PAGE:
“Bears are powerful and also cute,” says scientist Toshiharu Mukai, explaining the ursine appearance of his new robotic creation, which could be the future of elderly care. Robear is a “high tech teddy” designed to perform a wide range of tasks, including the process of helping patients to stand or lifting them completely; backbreaking work for carers who are often required to do this up to 40 times each day.
Japan is home to a rapidly growing elderly population, and Mukai believes that technology is the answer to facing this ever-imminent challenge: “We really hope that this robot will lead to advances in nursing care, relieving the burden on caregivers today.”
Mukai is head of the Robot Sensor Systems Research Team at the Riken-SRK Collaboration Centre for Human-Interactive Robot Research, and has been working on a robotic solution to patient care since 2009. Robear’s predecessors include RIBA (Robot for Interactive Body Assistance) and RIBA-II, but this is a lighter, cuddlier model whose “cute and friendly” appearance is crucial. “Patients, especially old people, don’t like mechanical appearance,” says Mukai. “Patients need to feel that robots are their friends.” Robear weights just 140kg and is controlled by a system of advanced actuators and sensors.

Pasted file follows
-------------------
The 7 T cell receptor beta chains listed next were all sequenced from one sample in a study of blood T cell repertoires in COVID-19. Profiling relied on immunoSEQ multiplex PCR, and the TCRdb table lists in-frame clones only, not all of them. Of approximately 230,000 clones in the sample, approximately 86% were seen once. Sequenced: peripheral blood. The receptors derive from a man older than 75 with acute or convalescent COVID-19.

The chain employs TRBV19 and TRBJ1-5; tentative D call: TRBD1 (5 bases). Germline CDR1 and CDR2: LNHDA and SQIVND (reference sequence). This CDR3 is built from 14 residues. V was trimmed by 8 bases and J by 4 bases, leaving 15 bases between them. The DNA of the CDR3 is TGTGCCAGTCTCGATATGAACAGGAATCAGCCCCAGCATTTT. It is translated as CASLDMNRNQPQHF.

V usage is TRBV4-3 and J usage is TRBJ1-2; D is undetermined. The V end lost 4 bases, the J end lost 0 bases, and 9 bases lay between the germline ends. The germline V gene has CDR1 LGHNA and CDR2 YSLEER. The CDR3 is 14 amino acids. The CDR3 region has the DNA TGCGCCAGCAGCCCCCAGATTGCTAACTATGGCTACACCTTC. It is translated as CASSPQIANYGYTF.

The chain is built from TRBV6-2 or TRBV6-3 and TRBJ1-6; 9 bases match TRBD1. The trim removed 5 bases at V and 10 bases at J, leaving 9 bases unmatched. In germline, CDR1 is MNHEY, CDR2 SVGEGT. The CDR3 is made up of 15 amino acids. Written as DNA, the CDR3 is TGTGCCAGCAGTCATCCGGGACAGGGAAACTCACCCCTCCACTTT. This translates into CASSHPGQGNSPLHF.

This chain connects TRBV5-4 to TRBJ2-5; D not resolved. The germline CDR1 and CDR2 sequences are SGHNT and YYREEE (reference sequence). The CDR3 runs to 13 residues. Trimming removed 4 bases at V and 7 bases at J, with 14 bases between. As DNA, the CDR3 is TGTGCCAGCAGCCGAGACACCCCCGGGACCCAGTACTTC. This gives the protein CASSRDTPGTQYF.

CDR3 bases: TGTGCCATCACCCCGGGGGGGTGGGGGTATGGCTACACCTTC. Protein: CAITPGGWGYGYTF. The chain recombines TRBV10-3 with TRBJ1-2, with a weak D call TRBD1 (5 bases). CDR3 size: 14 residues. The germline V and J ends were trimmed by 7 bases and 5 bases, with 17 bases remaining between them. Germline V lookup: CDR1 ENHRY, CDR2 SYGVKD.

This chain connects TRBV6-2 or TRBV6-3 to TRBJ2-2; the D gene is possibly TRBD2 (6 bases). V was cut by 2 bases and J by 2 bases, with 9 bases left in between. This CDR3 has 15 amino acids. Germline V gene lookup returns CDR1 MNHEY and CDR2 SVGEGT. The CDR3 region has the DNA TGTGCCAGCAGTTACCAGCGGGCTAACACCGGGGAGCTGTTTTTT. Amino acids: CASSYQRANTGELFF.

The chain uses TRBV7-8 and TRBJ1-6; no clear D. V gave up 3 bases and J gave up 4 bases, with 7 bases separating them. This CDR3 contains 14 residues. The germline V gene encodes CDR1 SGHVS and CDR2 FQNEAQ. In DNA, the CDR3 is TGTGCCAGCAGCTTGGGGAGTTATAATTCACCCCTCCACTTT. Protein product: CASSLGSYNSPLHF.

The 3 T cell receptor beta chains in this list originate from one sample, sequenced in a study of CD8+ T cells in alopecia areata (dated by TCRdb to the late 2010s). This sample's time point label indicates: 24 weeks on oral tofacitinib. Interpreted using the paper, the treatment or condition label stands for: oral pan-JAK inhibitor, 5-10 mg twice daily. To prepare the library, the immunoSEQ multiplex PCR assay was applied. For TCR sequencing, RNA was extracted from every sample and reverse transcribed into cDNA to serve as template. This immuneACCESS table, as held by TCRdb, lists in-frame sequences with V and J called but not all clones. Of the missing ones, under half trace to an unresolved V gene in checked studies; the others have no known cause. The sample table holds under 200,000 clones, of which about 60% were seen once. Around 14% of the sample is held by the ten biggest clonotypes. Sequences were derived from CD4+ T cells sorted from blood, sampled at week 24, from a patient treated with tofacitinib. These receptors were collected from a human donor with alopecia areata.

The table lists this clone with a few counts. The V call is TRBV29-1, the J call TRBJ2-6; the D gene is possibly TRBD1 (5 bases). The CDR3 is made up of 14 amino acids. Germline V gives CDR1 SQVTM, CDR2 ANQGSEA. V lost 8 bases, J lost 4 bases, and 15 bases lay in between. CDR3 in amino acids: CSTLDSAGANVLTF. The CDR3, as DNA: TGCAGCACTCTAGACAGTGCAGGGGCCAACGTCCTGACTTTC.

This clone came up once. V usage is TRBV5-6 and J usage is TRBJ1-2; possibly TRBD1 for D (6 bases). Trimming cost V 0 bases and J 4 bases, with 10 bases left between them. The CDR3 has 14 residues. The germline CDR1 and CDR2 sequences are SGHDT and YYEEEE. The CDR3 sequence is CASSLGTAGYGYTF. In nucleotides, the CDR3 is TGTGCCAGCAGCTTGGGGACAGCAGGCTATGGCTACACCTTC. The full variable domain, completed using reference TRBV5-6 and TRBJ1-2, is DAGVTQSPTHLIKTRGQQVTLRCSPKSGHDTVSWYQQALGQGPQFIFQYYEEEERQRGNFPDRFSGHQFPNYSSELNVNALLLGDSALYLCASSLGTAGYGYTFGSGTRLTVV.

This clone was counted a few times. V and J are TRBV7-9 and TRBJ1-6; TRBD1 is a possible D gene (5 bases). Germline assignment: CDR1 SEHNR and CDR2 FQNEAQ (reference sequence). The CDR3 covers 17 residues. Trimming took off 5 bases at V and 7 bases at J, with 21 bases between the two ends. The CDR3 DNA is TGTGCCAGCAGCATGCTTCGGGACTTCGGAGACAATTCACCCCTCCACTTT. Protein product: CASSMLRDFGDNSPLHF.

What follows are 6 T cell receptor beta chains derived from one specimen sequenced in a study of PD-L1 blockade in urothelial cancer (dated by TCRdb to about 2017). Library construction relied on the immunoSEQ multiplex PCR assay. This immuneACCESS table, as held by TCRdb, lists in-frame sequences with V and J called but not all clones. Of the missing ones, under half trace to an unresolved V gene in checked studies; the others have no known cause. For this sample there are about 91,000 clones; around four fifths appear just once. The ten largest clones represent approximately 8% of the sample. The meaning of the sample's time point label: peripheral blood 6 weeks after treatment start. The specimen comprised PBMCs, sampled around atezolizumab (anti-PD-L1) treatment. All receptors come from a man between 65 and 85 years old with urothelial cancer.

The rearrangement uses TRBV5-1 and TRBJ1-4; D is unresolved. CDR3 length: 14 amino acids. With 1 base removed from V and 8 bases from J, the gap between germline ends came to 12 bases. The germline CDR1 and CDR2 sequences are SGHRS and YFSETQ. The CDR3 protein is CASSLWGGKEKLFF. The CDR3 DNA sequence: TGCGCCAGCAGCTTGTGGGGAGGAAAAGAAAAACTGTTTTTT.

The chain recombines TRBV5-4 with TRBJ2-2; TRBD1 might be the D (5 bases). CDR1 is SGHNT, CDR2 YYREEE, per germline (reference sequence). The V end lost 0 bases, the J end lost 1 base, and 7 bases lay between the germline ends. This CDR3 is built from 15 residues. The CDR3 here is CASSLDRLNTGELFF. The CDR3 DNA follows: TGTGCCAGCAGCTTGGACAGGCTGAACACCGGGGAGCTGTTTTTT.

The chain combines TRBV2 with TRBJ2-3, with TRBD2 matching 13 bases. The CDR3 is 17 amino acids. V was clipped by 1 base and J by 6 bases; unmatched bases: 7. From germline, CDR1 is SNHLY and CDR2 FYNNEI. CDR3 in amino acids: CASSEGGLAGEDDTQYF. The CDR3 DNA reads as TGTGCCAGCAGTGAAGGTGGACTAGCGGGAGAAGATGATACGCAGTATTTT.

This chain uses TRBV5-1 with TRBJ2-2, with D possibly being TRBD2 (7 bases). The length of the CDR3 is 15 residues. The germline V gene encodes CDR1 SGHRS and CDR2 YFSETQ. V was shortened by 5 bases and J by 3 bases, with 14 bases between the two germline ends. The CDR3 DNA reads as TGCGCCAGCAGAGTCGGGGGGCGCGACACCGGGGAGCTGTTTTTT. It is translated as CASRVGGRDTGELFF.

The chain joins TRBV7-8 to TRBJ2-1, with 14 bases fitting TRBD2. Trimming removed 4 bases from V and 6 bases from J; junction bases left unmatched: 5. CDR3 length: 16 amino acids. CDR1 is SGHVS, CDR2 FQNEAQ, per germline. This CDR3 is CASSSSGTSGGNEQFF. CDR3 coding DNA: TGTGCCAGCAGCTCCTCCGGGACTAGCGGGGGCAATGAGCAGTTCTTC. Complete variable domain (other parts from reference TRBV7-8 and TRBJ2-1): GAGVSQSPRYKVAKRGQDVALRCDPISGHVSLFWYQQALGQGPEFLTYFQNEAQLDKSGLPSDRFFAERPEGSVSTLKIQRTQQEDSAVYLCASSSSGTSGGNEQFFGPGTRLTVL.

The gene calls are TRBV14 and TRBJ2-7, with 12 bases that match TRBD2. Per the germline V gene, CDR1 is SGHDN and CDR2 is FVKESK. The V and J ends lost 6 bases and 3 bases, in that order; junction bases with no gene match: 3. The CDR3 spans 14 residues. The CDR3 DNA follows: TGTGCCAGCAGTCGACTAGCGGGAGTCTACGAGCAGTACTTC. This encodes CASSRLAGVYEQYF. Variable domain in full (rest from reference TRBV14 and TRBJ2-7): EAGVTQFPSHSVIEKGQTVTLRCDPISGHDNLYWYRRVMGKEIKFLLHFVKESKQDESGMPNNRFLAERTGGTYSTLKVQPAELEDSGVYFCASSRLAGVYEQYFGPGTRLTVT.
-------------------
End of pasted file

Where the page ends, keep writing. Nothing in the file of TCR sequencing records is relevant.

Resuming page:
In its current stage, Robear is too complex to maintain and operate to be considered a scaleable solution to Japan’s care crisis – not to mention cost-prohibitive. Mukai and his team are confident that robots will achieve mainstream adoption in the future, although precisely when is anybody’s guess. “In a hundred years, I’m sure robots will be popular,” he says, “but in ten years? I’m not so sure… I hope it’ll be in the next ten years but I can’t assure it.”
In the meantime, though, there’s plenty of work to be done at Riken-SRK: “We intend to continue with research toward more practical robots capable of providing powerful yet gentle care to elderly people.”